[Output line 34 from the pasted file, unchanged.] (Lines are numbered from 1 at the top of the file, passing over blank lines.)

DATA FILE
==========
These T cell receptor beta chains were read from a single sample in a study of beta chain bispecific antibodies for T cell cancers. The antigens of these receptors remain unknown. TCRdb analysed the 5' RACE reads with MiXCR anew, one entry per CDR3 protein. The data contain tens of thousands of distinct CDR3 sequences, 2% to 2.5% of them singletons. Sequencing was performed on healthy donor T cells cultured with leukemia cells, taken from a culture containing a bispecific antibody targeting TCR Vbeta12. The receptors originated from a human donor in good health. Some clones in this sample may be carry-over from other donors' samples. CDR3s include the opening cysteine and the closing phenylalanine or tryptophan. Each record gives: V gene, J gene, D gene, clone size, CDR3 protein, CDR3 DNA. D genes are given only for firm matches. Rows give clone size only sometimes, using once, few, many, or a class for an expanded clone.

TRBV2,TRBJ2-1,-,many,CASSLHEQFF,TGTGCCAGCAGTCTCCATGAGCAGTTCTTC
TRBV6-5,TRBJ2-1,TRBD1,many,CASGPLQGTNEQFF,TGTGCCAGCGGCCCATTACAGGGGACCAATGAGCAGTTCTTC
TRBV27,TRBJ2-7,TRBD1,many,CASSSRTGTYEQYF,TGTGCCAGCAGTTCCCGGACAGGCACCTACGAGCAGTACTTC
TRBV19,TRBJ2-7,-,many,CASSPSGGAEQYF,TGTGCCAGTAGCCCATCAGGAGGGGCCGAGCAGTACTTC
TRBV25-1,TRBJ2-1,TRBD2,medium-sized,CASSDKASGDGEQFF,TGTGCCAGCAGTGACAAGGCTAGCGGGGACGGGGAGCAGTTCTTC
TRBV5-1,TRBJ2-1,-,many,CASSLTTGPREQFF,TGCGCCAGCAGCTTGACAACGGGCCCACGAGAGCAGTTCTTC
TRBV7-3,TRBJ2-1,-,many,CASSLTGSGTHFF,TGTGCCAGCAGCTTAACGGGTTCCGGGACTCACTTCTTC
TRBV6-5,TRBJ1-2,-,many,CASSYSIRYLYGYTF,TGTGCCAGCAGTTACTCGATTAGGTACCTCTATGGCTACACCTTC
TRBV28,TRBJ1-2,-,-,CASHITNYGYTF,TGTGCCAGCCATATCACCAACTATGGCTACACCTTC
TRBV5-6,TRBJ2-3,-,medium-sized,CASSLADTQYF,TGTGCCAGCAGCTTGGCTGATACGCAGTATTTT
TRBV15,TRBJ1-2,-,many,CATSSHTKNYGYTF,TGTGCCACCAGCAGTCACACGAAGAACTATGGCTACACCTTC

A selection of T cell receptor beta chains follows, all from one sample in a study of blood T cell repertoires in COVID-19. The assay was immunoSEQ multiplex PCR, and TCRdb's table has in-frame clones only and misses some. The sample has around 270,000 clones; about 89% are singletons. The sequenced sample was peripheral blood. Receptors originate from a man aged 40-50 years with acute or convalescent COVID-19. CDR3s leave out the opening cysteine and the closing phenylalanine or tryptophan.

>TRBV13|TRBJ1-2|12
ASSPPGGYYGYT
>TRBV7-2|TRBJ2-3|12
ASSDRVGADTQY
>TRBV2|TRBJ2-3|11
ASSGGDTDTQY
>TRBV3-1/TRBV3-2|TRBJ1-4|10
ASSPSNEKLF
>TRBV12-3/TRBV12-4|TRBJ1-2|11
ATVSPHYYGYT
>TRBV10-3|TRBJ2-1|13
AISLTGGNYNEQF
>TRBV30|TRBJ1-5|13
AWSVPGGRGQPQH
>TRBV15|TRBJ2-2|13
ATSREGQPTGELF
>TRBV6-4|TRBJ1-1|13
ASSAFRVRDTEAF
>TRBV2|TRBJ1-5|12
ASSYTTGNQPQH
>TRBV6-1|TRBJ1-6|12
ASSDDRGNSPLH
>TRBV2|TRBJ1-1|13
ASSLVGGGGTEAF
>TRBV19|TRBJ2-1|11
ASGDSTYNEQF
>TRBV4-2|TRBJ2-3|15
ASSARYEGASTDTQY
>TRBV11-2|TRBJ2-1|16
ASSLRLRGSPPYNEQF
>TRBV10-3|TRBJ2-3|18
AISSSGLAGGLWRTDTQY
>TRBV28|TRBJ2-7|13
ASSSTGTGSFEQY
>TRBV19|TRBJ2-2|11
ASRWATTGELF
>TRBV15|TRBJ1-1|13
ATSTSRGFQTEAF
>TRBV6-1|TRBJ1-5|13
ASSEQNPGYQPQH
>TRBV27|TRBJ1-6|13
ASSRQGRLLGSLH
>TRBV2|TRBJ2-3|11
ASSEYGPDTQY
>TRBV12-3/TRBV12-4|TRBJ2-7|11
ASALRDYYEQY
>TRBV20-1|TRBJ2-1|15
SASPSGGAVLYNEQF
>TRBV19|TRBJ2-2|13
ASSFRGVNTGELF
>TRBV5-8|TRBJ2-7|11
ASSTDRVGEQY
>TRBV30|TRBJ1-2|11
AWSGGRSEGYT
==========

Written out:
>TRBV6-1|TRBJ1-6|12